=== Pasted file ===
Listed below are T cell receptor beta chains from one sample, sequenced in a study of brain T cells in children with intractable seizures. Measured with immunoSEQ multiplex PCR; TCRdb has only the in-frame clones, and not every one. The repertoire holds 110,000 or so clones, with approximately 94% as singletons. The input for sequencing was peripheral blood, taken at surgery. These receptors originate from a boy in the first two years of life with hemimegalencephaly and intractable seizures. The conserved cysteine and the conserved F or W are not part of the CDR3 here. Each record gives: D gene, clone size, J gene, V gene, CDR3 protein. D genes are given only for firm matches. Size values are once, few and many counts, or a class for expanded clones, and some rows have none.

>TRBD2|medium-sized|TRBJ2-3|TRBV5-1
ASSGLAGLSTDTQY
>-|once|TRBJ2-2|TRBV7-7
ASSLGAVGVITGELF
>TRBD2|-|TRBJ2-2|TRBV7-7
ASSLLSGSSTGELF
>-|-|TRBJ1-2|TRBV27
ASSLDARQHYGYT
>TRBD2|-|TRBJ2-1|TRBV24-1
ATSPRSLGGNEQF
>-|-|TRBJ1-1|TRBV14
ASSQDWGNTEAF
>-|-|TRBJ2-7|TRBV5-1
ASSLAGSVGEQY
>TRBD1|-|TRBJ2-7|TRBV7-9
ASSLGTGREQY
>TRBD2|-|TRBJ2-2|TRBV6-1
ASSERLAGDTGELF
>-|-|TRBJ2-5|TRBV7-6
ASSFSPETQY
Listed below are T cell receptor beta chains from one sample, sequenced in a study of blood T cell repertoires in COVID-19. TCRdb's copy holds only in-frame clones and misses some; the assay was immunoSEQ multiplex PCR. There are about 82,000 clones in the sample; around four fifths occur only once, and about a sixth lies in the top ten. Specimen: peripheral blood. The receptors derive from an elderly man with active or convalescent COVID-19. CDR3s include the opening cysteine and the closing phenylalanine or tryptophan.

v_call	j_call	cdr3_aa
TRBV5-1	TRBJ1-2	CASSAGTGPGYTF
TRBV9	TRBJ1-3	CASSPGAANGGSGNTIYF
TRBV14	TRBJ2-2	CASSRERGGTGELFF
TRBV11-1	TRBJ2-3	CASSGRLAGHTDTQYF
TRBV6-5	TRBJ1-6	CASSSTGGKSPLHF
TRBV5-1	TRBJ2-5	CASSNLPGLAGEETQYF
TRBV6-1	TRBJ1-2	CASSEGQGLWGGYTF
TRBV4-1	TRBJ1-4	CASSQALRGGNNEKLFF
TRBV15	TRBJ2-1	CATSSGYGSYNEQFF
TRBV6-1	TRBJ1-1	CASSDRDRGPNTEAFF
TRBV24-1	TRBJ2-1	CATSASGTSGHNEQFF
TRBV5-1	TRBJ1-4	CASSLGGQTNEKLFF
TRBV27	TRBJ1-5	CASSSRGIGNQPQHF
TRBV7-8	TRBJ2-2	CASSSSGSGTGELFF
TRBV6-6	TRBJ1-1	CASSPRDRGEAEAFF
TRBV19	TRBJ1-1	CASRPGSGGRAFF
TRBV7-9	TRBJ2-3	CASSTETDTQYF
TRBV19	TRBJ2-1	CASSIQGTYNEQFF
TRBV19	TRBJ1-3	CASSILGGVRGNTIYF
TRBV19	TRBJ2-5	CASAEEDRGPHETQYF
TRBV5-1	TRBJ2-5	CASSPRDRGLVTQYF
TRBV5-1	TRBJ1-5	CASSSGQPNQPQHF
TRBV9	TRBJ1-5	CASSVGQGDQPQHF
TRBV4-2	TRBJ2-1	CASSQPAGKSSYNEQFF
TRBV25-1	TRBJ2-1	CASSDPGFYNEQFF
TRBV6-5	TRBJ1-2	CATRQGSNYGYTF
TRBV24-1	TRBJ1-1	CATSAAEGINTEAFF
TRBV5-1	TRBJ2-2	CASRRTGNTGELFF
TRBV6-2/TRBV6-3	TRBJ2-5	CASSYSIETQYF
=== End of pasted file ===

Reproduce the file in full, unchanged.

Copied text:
Listed below are T cell receptor beta chains from one sample, sequenced in a study of brain T cells in children with intractable seizures. Measured with immunoSEQ multiplex PCR; TCRdb has only the in-frame clones, and not every one. The repertoire holds 110,000 or so clones, with approximately 94% as singletons. The input for sequencing was peripheral blood, taken at surgery. These receptors originate from a boy in the first two years of life with hemimegalencephaly and intractable seizures. The conserved cysteine and the conserved F or W are not part of the CDR3 here. Each record gives: D gene, clone size, J gene, V gene, CDR3 protein. D genes are given only for firm matches. Size values are once, few and many counts, or a class for expanded clones, and some rows have none.

>TRBD2|medium-sized|TRBJ2-3|TRBV5-1
ASSGLAGLSTDTQY
>-|once|TRBJ2-2|TRBV7-7
ASSLGAVGVITGELF
>TRBD2|-|TRBJ2-2|TRBV7-7
ASSLLSGSSTGELF
>-|-|TRBJ1-2|TRBV27
ASSLDARQHYGYT
>TRBD2|-|TRBJ2-1|TRBV24-1
ATSPRSLGGNEQF
>-|-|TRBJ1-1|TRBV14
ASSQDWGNTEAF
>-|-|TRBJ2-7|TRBV5-1
ASSLAGSVGEQY
>TRBD1|-|TRBJ2-7|TRBV7-9
ASSLGTGREQY
>TRBD2|-|TRBJ2-2|TRBV6-1
ASSERLAGDTGELF
>-|-|TRBJ2-5|TRBV7-6
ASSFSPETQY
Listed below are T cell receptor beta chains from one sample, sequenced in a study of blood T cell repertoires in COVID-19. TCRdb's copy holds only in-frame clones and misses some; the assay was immunoSEQ multiplex PCR. There are about 82,000 clones in the sample; around four fifths occur only once, and about a sixth lies in the top ten. Specimen: peripheral blood. The receptors derive from an elderly man with active or convalescent COVID-19. CDR3s include the opening cysteine and the closing phenylalanine or tryptophan.

v_call	j_call	cdr3_aa
TRBV5-1	TRBJ1-2	CASSAGTGPGYTF
TRBV9	TRBJ1-3	CASSPGAANGGSGNTIYF
TRBV14	TRBJ2-2	CASSRERGGTGELFF
TRBV11-1	TRBJ2-3	CASSGRLAGHTDTQYF
TRBV6-5	TRBJ1-6	CASSSTGGKSPLHF
TRBV5-1	TRBJ2-5	CASSNLPGLAGEETQYF
TRBV6-1	TRBJ1-2	CASSEGQGLWGGYTF
TRBV4-1	TRBJ1-4	CASSQALRGGNNEKLFF
TRBV15	TRBJ2-1	CATSSGYGSYNEQFF
TRBV6-1	TRBJ1-1	CASSDRDRGPNTEAFF
TRBV24-1	TRBJ2-1	CATSASGTSGHNEQFF
TRBV5-1	TRBJ1-4	CASSLGGQTNEKLFF
TRBV27	TRBJ1-5	CASSSRGIGNQPQHF
TRBV7-8	TRBJ2-2	CASSSSGSGTGELFF
TRBV6-6	TRBJ1-1	CASSPRDRGEAEAFF
TRBV19	TRBJ1-1	CASRPGSGGRAFF
TRBV7-9	TRBJ2-3	CASSTETDTQYF
TRBV19	TRBJ2-1	CASSIQGTYNEQFF
TRBV19	TRBJ1-3	CASSILGGVRGNTIYF
TRBV19	TRBJ2-5	CASAEEDRGPHETQYF
TRBV5-1	TRBJ2-5	CASSPRDRGLVTQYF
TRBV5-1	TRBJ1-5	CASSSGQPNQPQHF
TRBV9	TRBJ1-5	CASSVGQGDQPQHF
TRBV4-2	TRBJ2-1	CASSQPAGKSSYNEQFF
TRBV25-1	TRBJ2-1	CASSDPGFYNEQFF
TRBV6-5	TRBJ1-2	CATRQGSNYGYTF
TRBV24-1	TRBJ1-1	CATSAAEGINTEAFF
TRBV5-1	TRBJ2-2	CASRRTGNTGELFF
TRBV6-2/TRBV6-3	TRBJ2-5	CASSYSIETQYF